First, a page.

Accessibility Navigation:

News

Digital Humanities Project Wins Prestigious NEH Grant

Prof. Suzanne Churchill in class lecture
Professor of English Suzanne Churchill hopes to make writer and artist Mina Loy's work more publicly accessible through a project funded by the National Endowment for the Humanities.

A project directed by Professor of English Suzanne Churchill has been awarded nearly $75,000 in funding through a Digital Humanities Advancement Grant from the National Endowment for the Humanities (NEH). The award for "Mina Loy: Navigating the Avant-Garde" was among more than $39.3 million in grants allotted for 245 humanities projects across the country.

Churchill, with co-principal investigators Susan Rosenbaum (University of Georgia) and Linda Kinnahan (Duquesne University), will develop a scholarly website that charts the career of the 20th century writer and artist Mina Loy.

"We are tremendously honored and excited to receive this grant from NEH, which will allow us to shed new light on Mina Loy," Churchill said. "Our project is itself an avant-garde intervention in humanities scholarship, using open-access digital tools and platforms to challenge conventional formulations of the avant-garde that have excluded women and people of color, and to transform traditional processes of humanities scholarship in order to involve students in the production of original research and publish our findings in a publicly accessible, interactive online environment."

Churchill said the project will break new ground, with its emphasis on design and collaboration among students, staff and faculty at three distinct institutions.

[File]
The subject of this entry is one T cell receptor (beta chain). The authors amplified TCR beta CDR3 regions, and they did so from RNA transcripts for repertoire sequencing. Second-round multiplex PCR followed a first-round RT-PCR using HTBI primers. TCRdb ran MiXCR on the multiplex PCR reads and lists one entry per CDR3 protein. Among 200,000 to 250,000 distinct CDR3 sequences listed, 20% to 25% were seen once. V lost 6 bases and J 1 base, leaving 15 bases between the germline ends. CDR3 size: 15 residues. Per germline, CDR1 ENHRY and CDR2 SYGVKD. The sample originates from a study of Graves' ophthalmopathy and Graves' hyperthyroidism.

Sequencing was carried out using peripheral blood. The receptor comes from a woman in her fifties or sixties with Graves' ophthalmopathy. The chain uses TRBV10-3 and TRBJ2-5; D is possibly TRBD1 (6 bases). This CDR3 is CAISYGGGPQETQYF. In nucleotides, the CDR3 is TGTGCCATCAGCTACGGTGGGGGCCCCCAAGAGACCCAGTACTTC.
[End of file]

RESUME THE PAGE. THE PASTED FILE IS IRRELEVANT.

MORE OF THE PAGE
This round of funding, NEH's third and last for fiscal year 2017, will support vital research, education and public programs in the humanities. These peer-reviewed grants were awarded in addition to $46.1 million in annual operating support provided to the national network of state and local humanities councils during fiscal year 2017.

"NEH grants ensure that Americans around the country have the opportunity to engage with our shared cultural heritage," said NEH Acting Chairman Jon Parrish Peede. "From traveling exhibitions and teacher workshops to efforts to preserve local history, these projects demonstrate the power of the humanities to build connections, stimulate discovery, and contribute to vibrant communities."

More than $3 million went to grants for projects in the digital humanities advancement category. Collaborative research, public humanities projects, and scholarly editions and translations were among the other award categories.

View a full list of grants by geographic location (please note: external link to PDF document posted to NEH website)

About the National Endowment for the Humanities

Created in 1965 as an independent federal agency, the National Endowment for the Humanities supports research and learning in history, literature, philosophy, and other areas of the humanities by funding selected, peer-reviewed proposals from around the nation. Additional information about the National Endowment for the Humanities and its grant programs is available through their website.